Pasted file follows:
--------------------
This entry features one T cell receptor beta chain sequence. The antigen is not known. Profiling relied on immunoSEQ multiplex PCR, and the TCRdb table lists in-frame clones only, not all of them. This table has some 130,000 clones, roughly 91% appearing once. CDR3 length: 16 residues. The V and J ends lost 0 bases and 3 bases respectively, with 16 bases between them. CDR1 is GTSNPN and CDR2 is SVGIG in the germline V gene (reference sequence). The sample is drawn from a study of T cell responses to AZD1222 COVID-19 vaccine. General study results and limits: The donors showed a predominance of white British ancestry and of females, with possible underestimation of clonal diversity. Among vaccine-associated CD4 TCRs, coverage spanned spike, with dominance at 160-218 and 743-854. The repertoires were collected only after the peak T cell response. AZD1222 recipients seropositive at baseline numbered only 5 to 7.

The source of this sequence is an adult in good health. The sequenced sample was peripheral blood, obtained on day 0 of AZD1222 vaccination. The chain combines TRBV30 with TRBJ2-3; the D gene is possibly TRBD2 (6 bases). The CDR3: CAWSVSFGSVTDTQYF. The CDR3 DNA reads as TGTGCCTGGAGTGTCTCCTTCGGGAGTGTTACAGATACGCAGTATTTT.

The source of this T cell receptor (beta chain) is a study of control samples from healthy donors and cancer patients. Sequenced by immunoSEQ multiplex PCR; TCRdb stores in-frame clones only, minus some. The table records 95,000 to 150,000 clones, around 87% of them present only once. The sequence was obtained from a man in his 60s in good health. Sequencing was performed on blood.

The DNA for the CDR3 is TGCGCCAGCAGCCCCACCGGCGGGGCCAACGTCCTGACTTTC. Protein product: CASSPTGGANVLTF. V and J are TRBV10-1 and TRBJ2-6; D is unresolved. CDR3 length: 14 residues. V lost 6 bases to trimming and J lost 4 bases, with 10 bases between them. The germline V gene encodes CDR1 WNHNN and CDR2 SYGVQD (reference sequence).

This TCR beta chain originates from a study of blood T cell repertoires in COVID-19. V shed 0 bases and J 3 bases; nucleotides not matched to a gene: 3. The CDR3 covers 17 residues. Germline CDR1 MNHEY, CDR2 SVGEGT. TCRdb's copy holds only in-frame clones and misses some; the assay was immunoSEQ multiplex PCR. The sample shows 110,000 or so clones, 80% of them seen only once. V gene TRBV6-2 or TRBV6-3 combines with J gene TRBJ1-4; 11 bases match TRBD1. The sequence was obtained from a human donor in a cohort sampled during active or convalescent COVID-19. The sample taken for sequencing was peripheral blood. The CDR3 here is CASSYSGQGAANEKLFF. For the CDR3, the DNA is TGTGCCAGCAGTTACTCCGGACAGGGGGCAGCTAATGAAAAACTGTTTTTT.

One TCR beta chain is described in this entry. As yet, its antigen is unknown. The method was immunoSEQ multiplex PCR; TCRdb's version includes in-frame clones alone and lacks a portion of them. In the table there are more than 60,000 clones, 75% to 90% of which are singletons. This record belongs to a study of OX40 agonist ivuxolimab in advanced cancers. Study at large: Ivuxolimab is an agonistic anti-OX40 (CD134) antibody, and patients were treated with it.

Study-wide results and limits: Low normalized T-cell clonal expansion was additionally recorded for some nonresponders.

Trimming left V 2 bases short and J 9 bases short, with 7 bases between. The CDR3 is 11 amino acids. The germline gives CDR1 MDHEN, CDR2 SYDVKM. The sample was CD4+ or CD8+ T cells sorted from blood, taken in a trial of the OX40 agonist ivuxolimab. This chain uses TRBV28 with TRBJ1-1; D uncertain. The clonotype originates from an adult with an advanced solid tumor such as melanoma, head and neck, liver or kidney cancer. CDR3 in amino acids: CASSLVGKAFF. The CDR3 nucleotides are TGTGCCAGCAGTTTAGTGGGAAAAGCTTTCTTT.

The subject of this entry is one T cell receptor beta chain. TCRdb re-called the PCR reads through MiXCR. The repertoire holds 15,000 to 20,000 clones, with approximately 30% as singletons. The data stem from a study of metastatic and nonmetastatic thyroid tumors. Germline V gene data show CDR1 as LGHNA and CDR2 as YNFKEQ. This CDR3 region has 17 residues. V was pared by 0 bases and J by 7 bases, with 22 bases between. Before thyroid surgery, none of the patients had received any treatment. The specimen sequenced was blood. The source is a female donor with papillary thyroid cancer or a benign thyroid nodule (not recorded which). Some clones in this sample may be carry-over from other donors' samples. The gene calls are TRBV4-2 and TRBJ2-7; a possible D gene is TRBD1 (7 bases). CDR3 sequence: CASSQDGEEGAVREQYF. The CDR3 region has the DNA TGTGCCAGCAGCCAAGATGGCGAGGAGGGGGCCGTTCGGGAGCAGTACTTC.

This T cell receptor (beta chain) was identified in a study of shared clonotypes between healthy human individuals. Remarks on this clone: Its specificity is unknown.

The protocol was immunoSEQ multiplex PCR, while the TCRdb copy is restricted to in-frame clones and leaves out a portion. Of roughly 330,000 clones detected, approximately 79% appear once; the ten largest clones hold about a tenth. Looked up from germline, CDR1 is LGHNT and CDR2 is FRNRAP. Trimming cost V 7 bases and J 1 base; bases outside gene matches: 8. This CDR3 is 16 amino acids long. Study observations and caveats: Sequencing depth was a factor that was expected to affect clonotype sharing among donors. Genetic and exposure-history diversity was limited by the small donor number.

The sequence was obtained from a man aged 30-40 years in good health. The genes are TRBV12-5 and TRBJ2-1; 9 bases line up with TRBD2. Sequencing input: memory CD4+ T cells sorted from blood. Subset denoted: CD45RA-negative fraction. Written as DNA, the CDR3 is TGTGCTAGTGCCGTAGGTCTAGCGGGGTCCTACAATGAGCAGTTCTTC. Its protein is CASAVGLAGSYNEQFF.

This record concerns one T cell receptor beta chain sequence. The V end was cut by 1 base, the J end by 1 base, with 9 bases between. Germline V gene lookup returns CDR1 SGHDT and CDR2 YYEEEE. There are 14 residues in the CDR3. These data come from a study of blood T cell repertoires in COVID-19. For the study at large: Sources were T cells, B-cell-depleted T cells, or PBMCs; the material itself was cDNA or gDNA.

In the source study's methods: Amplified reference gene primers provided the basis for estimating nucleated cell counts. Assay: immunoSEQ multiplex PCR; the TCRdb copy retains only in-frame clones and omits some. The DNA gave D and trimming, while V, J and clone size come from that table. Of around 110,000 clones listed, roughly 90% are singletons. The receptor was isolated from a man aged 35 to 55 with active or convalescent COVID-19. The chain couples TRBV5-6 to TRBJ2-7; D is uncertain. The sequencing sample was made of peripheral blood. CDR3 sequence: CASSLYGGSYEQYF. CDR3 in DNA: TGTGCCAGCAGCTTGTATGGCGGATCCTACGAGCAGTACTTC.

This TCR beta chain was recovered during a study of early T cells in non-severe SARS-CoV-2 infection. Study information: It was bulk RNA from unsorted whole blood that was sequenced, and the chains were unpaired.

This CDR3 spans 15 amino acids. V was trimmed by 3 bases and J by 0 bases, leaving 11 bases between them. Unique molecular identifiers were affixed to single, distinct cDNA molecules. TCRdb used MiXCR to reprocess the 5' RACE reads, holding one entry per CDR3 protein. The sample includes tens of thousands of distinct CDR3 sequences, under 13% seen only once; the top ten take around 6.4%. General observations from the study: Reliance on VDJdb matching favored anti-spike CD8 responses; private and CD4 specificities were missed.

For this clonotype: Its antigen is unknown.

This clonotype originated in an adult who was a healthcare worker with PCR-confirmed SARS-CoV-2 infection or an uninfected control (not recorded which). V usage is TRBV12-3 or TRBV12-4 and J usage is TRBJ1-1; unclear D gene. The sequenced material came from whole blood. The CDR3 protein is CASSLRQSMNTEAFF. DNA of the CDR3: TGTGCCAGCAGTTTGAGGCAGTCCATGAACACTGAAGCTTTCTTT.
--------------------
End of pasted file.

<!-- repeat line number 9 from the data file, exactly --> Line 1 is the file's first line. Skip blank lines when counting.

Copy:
The subject of this entry is one T cell receptor beta chain. TCRdb re-called the PCR reads through MiXCR. The repertoire holds 15,000 to 20,000 clones, with approximately 30% as singletons. The data stem from a study of metastatic and nonmetastatic thyroid tumors. Germline V gene data show CDR1 as LGHNA and CDR2 as YNFKEQ. This CDR3 region has 17 residues. V was pared by 0 bases and J by 7 bases, with 22 bases between. Before thyroid surgery, none of the patients had received any treatment. The specimen sequenced was blood. The source is a female donor with papillary thyroid cancer or a benign thyroid nodule (not recorded which). Some clones in this sample may be carry-over from other donors' samples. The gene calls are TRBV4-2 and TRBJ2-7; a possible D gene is TRBD1 (7 bases). CDR3 sequence: CASSQDGEEGAVREQYF. The CDR3 region has the DNA TGTGCCAGCAGCCAAGATGGCGAGGAGGGGGCCGTTCGGGAGCAGTACTTC.